The phrase ‘less is more’ applies to many walks of life but until recently, few associated this term with web design.
Each one of us have stumbled upon sites we deem too busy, homepages crammed with competing content designed to grab your attention but successful only in draining your concentration and interest.
When visitors are unable to focus on one key message or area, they are inclined to grow frustrated and leave what they will forever consider a clustered page.
Few websites set out to be so complex. Indeed most begin as small, clean presentations that simply evolve over time.
An increase in content, much of which is essential and thus unavoidable, comes at the expense of space. As messages are worked in – be it delicately or haphazardly – they eat up the template until little or no space remains.
As web creators our primary focus is to present your messaging appropriately, telling your story in a manner which satisfies your customers as opposed to confusing them. In short, this sees us declaring a war on clutter.
It takes a brave designer and a courageous decision maker to sift through content and display only its key messages on the homepage. To do so is to trust that end-users will work their way through the site and find additional information in their own time and on their own terms.
A busy home page is the web equivalent of entering a showroom only to be swarmed by five sales people intent on winning your custom. More often than not, such an approach falls flat.
In short, space!
Sometimes referred to as negative space this underused design resource actually has the ability to enhance users’ comprehension of your message. In stripping back your content you reduce the possibility of intimidation. Rather than cower at a mass of information visitors will instead be put at ease and encouraged to delve deeper into the site.
A tried and tested formula, this technique has long been used in traditional print. The likes of billboards and magazines tend to hone in on a single image, its impact powerful enough to sell the product alone.
There are various ways to utilise the latter, a handful of which are outlined below:
Line spacing – in copy, and larger paragraphs in particular, it can prove tricky reading text that is closely laid out – both horizontally and vertically. Therefore suitable line height and word spacing should be applied.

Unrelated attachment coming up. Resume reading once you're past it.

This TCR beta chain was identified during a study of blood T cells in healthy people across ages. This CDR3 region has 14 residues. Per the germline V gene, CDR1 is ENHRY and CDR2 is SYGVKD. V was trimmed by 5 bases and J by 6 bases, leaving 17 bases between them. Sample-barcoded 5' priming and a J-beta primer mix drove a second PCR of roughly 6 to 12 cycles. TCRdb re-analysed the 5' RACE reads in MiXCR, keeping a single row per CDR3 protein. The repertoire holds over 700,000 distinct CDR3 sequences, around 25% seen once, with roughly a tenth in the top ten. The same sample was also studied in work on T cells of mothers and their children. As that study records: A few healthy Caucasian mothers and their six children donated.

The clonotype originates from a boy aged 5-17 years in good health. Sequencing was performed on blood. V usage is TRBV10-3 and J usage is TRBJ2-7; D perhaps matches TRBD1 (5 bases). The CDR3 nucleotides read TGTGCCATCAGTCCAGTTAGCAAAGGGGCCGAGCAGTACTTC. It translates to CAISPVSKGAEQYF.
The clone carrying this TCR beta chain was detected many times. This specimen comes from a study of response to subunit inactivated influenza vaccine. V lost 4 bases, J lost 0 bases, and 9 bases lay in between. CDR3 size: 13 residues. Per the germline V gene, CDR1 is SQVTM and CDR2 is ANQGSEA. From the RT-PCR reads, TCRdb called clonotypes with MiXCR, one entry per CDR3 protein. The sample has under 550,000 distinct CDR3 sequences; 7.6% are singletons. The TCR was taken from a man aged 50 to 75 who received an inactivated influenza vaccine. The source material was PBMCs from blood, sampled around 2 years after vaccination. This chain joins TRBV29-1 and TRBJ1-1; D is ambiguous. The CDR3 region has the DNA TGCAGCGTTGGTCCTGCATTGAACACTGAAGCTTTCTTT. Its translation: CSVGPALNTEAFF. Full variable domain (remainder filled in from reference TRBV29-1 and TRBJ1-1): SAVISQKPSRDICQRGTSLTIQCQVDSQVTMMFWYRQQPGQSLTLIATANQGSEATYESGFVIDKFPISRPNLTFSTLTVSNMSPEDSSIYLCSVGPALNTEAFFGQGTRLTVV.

Messaging – whether it’s around your logo, strapline or calls to action (CTA’s) ensure text is never squashed in. This is especially pertinent on images intended to downsize for smaller screens.
Navigation – Your menu and links are the only way users can navigate around your site. Given this fact such items must remain prominent and spacious so to ensure ease of use. This is vital for menus that contain padding between links; be sure never to merge one into another.
There is also another reason to design spacious layouts, one that concerns the buzz phrase of the moment – responsive design.
As designers, we are ultimately charged with taking multiple content elements and presenting them not only on large desktop screens but tablets and mobiles also.
With the likes of menus, imagery and videos to consider this can prove quite the challenge, particularly for handheld devices.
The process is simplified once the desktop design is encompassing greater space, enabling the content to re-order and scale accordingly.
So think about giving your content the chance to breathe and in turn a better chance of being understood. Do not allow visitors to miss the key, salient messages and leave the site confused… you simply can’t afford to!
No posts found, be the first!
[url]http://example.com[/url] or [url=http://example.com]Example[/url]
[list][*] Point one [*] Point two[/list]
Copyright © 2016 Intergage Ltd | All Rights Reserved | Registered in England | Company No. 03989761 | VAT No. 754 8431 12